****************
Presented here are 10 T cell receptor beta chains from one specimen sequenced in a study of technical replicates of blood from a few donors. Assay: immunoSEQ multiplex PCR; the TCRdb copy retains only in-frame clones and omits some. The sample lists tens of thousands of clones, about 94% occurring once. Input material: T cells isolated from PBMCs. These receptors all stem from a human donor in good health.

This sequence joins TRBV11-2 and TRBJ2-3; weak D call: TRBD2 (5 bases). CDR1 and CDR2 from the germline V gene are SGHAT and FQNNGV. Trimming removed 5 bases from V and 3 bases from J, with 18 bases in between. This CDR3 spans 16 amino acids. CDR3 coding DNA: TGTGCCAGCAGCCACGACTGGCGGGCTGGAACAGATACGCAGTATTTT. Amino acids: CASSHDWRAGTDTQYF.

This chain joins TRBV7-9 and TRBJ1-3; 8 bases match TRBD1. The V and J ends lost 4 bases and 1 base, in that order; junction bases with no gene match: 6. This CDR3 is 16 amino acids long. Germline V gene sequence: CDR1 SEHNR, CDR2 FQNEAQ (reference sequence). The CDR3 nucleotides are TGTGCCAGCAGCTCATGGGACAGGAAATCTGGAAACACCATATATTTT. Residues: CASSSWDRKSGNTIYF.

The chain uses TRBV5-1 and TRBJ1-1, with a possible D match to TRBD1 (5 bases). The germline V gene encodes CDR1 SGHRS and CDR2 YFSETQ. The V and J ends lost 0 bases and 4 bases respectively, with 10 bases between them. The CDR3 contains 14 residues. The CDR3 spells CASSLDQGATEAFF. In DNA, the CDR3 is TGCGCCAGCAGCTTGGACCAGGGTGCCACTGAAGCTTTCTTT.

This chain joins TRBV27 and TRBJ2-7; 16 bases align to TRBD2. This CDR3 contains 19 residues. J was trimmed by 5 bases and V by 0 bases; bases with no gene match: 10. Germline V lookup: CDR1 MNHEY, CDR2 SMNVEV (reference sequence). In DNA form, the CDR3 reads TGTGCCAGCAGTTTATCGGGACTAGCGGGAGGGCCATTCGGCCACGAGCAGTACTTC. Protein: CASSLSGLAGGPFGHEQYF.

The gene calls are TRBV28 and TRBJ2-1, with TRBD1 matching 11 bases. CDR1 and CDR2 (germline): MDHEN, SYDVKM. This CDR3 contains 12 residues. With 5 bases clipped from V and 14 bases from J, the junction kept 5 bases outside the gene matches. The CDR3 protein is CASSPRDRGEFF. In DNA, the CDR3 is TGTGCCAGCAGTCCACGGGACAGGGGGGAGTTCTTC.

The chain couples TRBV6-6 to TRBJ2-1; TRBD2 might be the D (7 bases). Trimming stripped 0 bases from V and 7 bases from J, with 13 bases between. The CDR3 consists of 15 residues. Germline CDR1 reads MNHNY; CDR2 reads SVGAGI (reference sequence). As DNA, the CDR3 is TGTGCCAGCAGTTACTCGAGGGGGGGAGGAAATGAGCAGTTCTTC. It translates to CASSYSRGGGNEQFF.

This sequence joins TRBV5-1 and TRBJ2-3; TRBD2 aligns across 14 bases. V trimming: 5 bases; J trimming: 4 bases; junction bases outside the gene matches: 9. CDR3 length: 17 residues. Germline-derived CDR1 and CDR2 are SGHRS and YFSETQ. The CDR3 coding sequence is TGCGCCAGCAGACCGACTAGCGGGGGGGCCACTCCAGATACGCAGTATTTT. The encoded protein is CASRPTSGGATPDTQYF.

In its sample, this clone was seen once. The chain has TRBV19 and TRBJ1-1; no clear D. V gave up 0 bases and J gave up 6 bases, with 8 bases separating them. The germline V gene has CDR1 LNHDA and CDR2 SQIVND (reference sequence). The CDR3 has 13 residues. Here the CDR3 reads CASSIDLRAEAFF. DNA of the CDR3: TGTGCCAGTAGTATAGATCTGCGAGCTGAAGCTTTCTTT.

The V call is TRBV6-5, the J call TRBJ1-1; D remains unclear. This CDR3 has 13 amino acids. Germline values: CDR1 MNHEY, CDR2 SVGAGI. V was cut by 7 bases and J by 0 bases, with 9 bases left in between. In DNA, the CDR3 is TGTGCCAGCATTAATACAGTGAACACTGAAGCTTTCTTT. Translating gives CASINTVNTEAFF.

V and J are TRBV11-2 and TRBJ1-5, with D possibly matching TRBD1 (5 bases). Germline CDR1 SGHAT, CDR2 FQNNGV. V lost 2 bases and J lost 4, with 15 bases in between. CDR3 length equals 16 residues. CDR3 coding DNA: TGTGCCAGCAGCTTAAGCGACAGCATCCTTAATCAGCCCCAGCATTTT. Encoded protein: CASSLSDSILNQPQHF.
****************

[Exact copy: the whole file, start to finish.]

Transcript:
Presented here are 10 T cell receptor beta chains from one specimen sequenced in a study of technical replicates of blood from a few donors. Assay: immunoSEQ multiplex PCR; the TCRdb copy retains only in-frame clones and omits some. The sample lists tens of thousands of clones, about 94% occurring once. Input material: T cells isolated from PBMCs. These receptors all stem from a human donor in good health.

This sequence joins TRBV11-2 and TRBJ2-3; weak D call: TRBD2 (5 bases). CDR1 and CDR2 from the germline V gene are SGHAT and FQNNGV. Trimming removed 5 bases from V and 3 bases from J, with 18 bases in between. This CDR3 spans 16 amino acids. CDR3 coding DNA: TGTGCCAGCAGCCACGACTGGCGGGCTGGAACAGATACGCAGTATTTT. Amino acids: CASSHDWRAGTDTQYF.

This chain joins TRBV7-9 and TRBJ1-3; 8 bases match TRBD1. The V and J ends lost 4 bases and 1 base, in that order; junction bases with no gene match: 6. This CDR3 is 16 amino acids long. Germline V gene sequence: CDR1 SEHNR, CDR2 FQNEAQ (reference sequence). The CDR3 nucleotides are TGTGCCAGCAGCTCATGGGACAGGAAATCTGGAAACACCATATATTTT. Residues: CASSSWDRKSGNTIYF.

The chain uses TRBV5-1 and TRBJ1-1, with a possible D match to TRBD1 (5 bases). The germline V gene encodes CDR1 SGHRS and CDR2 YFSETQ. The V and J ends lost 0 bases and 4 bases respectively, with 10 bases between them. The CDR3 contains 14 residues. The CDR3 spells CASSLDQGATEAFF. In DNA, the CDR3 is TGCGCCAGCAGCTTGGACCAGGGTGCCACTGAAGCTTTCTTT.

This chain joins TRBV27 and TRBJ2-7; 16 bases align to TRBD2. This CDR3 contains 19 residues. J was trimmed by 5 bases and V by 0 bases; bases with no gene match: 10. Germline V lookup: CDR1 MNHEY, CDR2 SMNVEV (reference sequence). In DNA form, the CDR3 reads TGTGCCAGCAGTTTATCGGGACTAGCGGGAGGGCCATTCGGCCACGAGCAGTACTTC. Protein: CASSLSGLAGGPFGHEQYF.

The gene calls are TRBV28 and TRBJ2-1, with TRBD1 matching 11 bases. CDR1 and CDR2 (germline): MDHEN, SYDVKM. This CDR3 contains 12 residues. With 5 bases clipped from V and 14 bases from J, the junction kept 5 bases outside the gene matches. The CDR3 protein is CASSPRDRGEFF. In DNA, the CDR3 is TGTGCCAGCAGTCCACGGGACAGGGGGGAGTTCTTC.

The chain couples TRBV6-6 to TRBJ2-1; TRBD2 might be the D (7 bases). Trimming stripped 0 bases from V and 7 bases from J, with 13 bases between. The CDR3 consists of 15 residues. Germline CDR1 reads MNHNY; CDR2 reads SVGAGI (reference sequence). As DNA, the CDR3 is TGTGCCAGCAGTTACTCGAGGGGGGGAGGAAATGAGCAGTTCTTC. It translates to CASSYSRGGGNEQFF.

This sequence joins TRBV5-1 and TRBJ2-3; TRBD2 aligns across 14 bases. V trimming: 5 bases; J trimming: 4 bases; junction bases outside the gene matches: 9. CDR3 length: 17 residues. Germline-derived CDR1 and CDR2 are SGHRS and YFSETQ. The CDR3 coding sequence is TGCGCCAGCAGACCGACTAGCGGGGGGGCCACTCCAGATACGCAGTATTTT. The encoded protein is CASRPTSGGATPDTQYF.

In its sample, this clone was seen once. The chain has TRBV19 and TRBJ1-1; no clear D. V gave up 0 bases and J gave up 6 bases, with 8 bases separating them. The germline V gene has CDR1 LNHDA and CDR2 SQIVND (reference sequence). The CDR3 has 13 residues. Here the CDR3 reads CASSIDLRAEAFF. DNA of the CDR3: TGTGCCAGTAGTATAGATCTGCGAGCTGAAGCTTTCTTT.

The V call is TRBV6-5, the J call TRBJ1-1; D remains unclear. This CDR3 has 13 amino acids. Germline values: CDR1 MNHEY, CDR2 SVGAGI. V was cut by 7 bases and J by 0 bases, with 9 bases left in between. In DNA, the CDR3 is TGTGCCAGCATTAATACAGTGAACACTGAAGCTTTCTTT. Translating gives CASINTVNTEAFF.

V and J are TRBV11-2 and TRBJ1-5, with D possibly matching TRBD1 (5 bases). Germline CDR1 SGHAT, CDR2 FQNNGV. V lost 2 bases and J lost 4, with 15 bases in between. CDR3 length equals 16 residues. CDR3 coding DNA: TGTGCCAGCAGCTTAAGCGACAGCATCCTTAATCAGCCCCAGCATTTT. Encoded protein: CASSLSDSILNQPQHF.